© Reuters. FILE PHOTO: Alyson Bravo, 31, at 37 weeks pregnant, looks at her vaccination card after she received a dose of Pfizer/BioNTech vaccine at a sport stadium, during the coronavirus disease (COVID-19) pandemic, in Villa Alemana, Chile April 28, 2021. REUTERS
LONDON (Reuters) – COVID-19 vaccination is safe for pregnant women and not associated with higher rates of complications, data released by the UK Health Security Agency showed on Thursday, as officials urged pregnant women to take up the offer of shots.
The real-world data from the rollout of COVID-19 vaccines in Britain support other studies around the world that the vaccines are safe to give at any stage of pregnancy, the UKHSA said.
It found that there were not substantial differences in rates of stillbirths, rates of births of babies with low birthweight and the proportion of premature births between vaccinated women and unvaccinated women.
Officials said the data were especially reassuring given that the first pregnant women to be offered the vaccine were those with underlying health conditions who would be expected to be at a higher risk of complications.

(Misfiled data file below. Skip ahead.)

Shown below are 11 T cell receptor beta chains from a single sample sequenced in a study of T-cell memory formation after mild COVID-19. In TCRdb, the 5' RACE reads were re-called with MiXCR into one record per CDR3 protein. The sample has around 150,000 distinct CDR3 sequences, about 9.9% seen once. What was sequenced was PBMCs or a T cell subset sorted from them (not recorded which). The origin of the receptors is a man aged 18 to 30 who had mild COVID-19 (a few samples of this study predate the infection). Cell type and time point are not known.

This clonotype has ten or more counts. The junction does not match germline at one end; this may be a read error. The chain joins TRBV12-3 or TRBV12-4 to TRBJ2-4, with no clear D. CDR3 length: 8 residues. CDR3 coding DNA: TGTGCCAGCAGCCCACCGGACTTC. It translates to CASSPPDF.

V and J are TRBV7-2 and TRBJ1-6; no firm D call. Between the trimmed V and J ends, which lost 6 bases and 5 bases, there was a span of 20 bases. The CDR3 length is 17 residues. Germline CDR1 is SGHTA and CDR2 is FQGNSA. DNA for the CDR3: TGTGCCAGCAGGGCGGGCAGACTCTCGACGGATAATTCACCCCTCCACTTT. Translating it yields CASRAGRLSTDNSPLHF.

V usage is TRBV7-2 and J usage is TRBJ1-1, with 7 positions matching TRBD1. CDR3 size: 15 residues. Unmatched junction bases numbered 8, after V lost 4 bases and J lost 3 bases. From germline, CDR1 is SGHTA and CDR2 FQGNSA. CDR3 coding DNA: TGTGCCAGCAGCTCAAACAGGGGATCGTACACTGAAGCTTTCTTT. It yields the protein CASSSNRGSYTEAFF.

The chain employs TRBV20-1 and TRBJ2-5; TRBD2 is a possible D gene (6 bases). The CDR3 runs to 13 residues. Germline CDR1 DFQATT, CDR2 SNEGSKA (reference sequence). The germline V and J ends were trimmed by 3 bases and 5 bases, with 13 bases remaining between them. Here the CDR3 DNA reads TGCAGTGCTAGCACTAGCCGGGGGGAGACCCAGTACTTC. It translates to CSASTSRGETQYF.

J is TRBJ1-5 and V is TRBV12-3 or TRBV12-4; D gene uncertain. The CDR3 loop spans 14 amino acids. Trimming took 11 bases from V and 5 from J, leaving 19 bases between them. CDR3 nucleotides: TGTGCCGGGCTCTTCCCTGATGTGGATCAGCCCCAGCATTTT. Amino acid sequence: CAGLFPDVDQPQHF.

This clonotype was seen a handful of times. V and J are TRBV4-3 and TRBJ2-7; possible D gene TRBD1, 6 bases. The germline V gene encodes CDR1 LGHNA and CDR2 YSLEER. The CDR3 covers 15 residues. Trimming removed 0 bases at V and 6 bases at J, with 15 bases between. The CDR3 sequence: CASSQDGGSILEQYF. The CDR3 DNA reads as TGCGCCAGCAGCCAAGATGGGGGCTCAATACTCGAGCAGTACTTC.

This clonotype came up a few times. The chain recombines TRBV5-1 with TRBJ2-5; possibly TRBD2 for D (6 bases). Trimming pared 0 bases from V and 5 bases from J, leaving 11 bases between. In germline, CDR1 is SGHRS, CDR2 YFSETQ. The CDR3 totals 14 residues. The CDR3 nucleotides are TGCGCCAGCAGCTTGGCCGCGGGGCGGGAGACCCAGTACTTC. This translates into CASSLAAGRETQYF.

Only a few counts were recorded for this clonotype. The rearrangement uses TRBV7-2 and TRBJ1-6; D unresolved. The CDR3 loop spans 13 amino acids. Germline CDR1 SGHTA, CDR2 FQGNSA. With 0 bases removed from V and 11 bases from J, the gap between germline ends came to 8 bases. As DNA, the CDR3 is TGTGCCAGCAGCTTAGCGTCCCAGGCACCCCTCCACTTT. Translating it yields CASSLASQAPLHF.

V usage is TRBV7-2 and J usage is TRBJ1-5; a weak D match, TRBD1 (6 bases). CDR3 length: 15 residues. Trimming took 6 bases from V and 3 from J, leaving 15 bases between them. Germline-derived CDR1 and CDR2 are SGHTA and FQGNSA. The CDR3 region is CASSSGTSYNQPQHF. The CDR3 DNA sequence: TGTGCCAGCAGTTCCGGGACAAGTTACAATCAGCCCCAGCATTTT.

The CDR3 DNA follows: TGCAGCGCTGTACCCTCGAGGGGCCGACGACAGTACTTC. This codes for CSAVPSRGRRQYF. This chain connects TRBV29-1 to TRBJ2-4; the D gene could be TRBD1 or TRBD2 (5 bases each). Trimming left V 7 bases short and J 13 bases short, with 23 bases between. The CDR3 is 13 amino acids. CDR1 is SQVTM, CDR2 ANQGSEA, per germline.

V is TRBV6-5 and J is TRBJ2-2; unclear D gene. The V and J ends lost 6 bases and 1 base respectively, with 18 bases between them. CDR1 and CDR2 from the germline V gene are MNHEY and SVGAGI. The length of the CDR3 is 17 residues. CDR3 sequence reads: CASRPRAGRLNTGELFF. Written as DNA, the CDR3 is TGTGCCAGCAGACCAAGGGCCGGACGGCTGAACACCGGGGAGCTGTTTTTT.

“Every pregnant woman who has not yet been vaccinated should feel confident to go and get the jab, and that this will help to prevent the serious consequences of catching COVID-19 in pregnancy,” said Dr Mary Ramsay, Head of Immunisation at UKHSA.
The UKHSA data found that vaccinated women had a stillbirth rate of 3.35 per 1,000, slightly lower than the rate of 3.60 per 1,000 in unvaccinated women.
The proportion of women giving birth prematurely was 6.51% for vaccinated people, slightly higher than 5.99% for unvaccinated women.
The government is urging pregnant women who have not yet been vaccinated to get their shots.
The health ministry said catching COVID-19 came with much bigger risks than having the vaccine, adding that only 22% of women who gave birth in August were vaccinated.
It said that 98% of pregnant women in hospital with symptomatic COVID-19 were unvaccinated, and vaccine take-up was lower in deprived areas and some minority groups.
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